What is Catharsis Psychology?

Tracy Smith, LPC, NCC, ACS
February 9, 2019

The Greek term katharsis means “purification” or “cleansing.”  Catharsis in Psychology is often referred to as a release of emotion, leading to powerful healing, recovery, or enlightenment.


It is understood that in order for catharsis to occur, intensity in emotional experience must increase, hence the need for release.  In the moment of release, one can feel profound relief. Following a cathartic experience, there can also be an intellectual component, involving valuable insight gained through the process, leading to continued healing. The expectation is that the outcome of a therapeutic catharsis would be a positive, healthy change. Consider the metaphor of a pot of water reaching its boiling point, then settling.  Emotions must build in intensity to the point of nearly boiling over.  In doing so, one can experience a form of emotional cleanse, with a noticeable reduction in severity of the undesired feelings.

The history of the term catharsis in Psychology dates back to psychoanalytic theory.  Sigmund Freud believed that unconscious desires and conflicts can build, potentially resulting in pathology or unhealthy release of emotion. According to Freud, this emotional release is connected to a need to resolve these unconscious conflicts. Freud’s colleague Josef Breuer first identified catharsis as a therapeutic technique to treat hysteria. His belief that was through hypnosis, patients could recall and express repressed, painful emotions. His experience was that patients found relief from their symptoms after going through the cathartic exercise.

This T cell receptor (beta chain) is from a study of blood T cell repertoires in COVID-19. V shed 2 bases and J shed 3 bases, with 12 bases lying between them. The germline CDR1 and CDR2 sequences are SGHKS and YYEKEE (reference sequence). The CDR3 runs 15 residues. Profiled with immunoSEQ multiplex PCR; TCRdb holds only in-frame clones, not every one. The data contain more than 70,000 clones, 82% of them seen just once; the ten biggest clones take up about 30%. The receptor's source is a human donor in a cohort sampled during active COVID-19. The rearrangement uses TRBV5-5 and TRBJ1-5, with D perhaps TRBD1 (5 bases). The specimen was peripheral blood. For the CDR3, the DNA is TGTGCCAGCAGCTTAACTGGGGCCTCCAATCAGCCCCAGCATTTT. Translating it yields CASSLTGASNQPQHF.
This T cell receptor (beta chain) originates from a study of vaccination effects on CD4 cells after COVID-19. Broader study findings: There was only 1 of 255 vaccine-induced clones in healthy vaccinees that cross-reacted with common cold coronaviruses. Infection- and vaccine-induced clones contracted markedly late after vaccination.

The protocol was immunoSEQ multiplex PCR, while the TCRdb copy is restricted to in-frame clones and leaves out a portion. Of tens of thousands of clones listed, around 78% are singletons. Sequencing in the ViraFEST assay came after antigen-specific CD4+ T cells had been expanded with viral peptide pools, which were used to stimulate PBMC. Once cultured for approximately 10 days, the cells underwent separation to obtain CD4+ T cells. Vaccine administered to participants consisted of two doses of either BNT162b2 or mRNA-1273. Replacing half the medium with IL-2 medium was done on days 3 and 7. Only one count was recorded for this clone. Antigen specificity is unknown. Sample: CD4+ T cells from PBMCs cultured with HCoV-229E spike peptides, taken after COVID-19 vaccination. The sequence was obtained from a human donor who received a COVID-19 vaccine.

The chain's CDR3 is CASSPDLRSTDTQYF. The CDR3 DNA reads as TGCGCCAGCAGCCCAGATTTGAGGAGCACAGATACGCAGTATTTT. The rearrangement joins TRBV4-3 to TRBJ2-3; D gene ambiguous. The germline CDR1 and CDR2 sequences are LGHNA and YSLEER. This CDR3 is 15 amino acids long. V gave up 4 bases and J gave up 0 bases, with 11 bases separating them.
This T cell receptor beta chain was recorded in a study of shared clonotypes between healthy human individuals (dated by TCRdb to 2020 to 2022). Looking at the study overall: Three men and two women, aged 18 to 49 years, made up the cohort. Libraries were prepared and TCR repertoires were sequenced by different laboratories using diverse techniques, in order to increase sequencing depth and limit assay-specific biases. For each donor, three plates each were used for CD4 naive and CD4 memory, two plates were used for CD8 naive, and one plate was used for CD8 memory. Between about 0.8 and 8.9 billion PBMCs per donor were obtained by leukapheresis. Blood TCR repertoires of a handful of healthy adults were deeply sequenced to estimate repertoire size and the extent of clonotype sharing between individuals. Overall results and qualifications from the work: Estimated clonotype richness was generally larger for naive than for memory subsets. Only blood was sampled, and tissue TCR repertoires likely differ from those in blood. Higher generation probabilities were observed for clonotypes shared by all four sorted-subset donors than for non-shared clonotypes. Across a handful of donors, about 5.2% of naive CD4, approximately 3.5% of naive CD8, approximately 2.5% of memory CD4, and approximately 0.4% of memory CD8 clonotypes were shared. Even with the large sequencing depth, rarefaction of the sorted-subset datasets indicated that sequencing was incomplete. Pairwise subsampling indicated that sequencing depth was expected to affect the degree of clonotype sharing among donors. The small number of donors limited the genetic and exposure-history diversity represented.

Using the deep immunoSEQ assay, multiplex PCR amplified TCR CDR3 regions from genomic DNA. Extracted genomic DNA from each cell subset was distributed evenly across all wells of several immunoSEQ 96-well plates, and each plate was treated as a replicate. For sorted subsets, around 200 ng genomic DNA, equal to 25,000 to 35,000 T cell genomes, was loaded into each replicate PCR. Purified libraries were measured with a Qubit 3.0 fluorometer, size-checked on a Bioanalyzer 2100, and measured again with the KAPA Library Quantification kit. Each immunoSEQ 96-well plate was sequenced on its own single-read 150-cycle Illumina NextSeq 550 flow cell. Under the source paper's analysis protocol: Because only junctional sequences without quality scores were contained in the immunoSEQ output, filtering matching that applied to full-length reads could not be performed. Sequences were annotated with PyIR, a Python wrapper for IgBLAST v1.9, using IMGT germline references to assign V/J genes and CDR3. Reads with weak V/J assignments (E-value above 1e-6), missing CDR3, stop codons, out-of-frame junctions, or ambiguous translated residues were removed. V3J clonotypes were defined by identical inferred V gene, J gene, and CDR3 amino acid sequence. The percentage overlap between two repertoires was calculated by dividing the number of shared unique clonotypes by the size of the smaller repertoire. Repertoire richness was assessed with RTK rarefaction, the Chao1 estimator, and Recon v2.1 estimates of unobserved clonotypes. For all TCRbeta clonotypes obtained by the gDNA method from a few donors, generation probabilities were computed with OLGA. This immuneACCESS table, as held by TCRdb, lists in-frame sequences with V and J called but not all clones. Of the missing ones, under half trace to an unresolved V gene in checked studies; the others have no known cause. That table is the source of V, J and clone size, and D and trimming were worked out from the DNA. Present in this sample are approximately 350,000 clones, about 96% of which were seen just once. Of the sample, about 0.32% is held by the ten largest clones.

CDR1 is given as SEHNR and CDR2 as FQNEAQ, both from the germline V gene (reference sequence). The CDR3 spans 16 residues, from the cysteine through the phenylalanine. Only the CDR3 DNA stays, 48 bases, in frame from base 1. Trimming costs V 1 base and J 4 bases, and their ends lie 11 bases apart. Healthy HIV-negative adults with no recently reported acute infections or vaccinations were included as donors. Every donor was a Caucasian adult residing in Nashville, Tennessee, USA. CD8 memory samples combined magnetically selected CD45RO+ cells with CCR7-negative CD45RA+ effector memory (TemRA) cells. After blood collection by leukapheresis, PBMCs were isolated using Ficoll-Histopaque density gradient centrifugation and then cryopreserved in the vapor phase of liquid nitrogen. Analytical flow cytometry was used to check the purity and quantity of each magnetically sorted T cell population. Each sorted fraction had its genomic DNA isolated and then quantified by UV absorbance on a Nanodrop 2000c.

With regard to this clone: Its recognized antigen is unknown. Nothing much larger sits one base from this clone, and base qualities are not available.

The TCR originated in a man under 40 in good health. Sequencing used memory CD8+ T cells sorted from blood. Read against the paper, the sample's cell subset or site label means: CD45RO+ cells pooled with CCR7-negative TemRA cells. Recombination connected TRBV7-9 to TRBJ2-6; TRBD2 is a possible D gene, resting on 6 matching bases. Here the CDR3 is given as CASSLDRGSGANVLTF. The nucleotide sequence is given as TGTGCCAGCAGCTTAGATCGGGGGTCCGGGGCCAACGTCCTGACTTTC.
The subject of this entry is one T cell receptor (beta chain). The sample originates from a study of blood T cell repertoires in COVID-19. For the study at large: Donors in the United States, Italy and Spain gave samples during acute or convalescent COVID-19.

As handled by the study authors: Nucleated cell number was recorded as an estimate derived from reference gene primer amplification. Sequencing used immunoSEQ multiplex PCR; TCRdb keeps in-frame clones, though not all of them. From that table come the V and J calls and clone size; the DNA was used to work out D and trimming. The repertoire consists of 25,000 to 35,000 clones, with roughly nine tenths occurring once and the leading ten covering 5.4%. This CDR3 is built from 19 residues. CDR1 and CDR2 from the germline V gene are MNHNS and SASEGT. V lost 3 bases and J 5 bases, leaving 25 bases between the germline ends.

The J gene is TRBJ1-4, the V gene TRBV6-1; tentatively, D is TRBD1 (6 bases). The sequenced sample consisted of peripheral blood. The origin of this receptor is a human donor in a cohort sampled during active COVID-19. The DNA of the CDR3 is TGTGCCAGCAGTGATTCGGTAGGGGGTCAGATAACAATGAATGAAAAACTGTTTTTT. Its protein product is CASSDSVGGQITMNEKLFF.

These early practitioners defined catharsis as “the process of reducing or eliminating a complex feeling by recalling it to conscious awareness and allowing it to be expressed.”

While this pure form of psychoanalysis is not commonly used or widely supported by current scientific research, it seems they were onto something. Many current therapeutic approaches focus on the healing process of expressing and discharging emotions connected to traumatic events. If we expand the meaning of the term “catharsis,” there is plenty of research indicating that providing a controlled channel and outlet for previously unaddressed feelings or conflict in emotion can improve mental health. Dealing with difficult feelings is a common therapeutic objective in Psychology. 

We can broaden the understanding of catharsis even further. People reference catharsis in daily life, not just psychological constructs. It is often used to describe a freeing experience – quitting a job in which you were happy – ending a difficult divorce – standing up for yourself or speaking your mind. It can be used to represent closure, the ending something negative and the beginning of something better in life.  A cathartic experience can represent overcoming negative emotion and letting go of it.